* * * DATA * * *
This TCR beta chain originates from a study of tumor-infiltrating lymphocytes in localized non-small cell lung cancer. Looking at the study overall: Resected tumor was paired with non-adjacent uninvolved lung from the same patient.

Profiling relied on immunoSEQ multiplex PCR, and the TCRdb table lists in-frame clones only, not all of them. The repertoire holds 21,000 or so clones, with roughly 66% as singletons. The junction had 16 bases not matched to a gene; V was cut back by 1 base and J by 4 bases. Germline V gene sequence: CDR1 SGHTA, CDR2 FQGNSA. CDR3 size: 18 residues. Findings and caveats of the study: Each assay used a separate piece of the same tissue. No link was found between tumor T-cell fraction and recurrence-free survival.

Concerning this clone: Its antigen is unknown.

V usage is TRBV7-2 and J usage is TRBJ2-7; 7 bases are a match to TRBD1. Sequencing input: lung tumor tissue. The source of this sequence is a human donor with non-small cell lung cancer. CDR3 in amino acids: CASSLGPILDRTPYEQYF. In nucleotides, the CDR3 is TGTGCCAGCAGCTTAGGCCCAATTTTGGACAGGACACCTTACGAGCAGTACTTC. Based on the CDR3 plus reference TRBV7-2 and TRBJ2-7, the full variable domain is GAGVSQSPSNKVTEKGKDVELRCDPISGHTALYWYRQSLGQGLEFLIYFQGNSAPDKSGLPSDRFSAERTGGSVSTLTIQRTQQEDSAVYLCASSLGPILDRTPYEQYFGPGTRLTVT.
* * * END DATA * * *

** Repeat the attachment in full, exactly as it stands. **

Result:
This TCR beta chain originates from a study of tumor-infiltrating lymphocytes in localized non-small cell lung cancer. Looking at the study overall: Resected tumor was paired with non-adjacent uninvolved lung from the same patient.

Profiling relied on immunoSEQ multiplex PCR, and the TCRdb table lists in-frame clones only, not all of them. The repertoire holds 21,000 or so clones, with roughly 66% as singletons. The junction had 16 bases not matched to a gene; V was cut back by 1 base and J by 4 bases. Germline V gene sequence: CDR1 SGHTA, CDR2 FQGNSA. CDR3 size: 18 residues. Findings and caveats of the study: Each assay used a separate piece of the same tissue. No link was found between tumor T-cell fraction and recurrence-free survival.

Concerning this clone: Its antigen is unknown.

V usage is TRBV7-2 and J usage is TRBJ2-7; 7 bases are a match to TRBD1. Sequencing input: lung tumor tissue. The source of this sequence is a human donor with non-small cell lung cancer. CDR3 in amino acids: CASSLGPILDRTPYEQYF. In nucleotides, the CDR3 is TGTGCCAGCAGCTTAGGCCCAATTTTGGACAGGACACCTTACGAGCAGTACTTC. Based on the CDR3 plus reference TRBV7-2 and TRBJ2-7, the full variable domain is GAGVSQSPSNKVTEKGKDVELRCDPISGHTALYWYRQSLGQGLEFLIYFQGNSAPDKSGLPSDRFSAERTGGSVSTLTIQRTQQEDSAVYLCASSLGPILDRTPYEQYFGPGTRLTVT.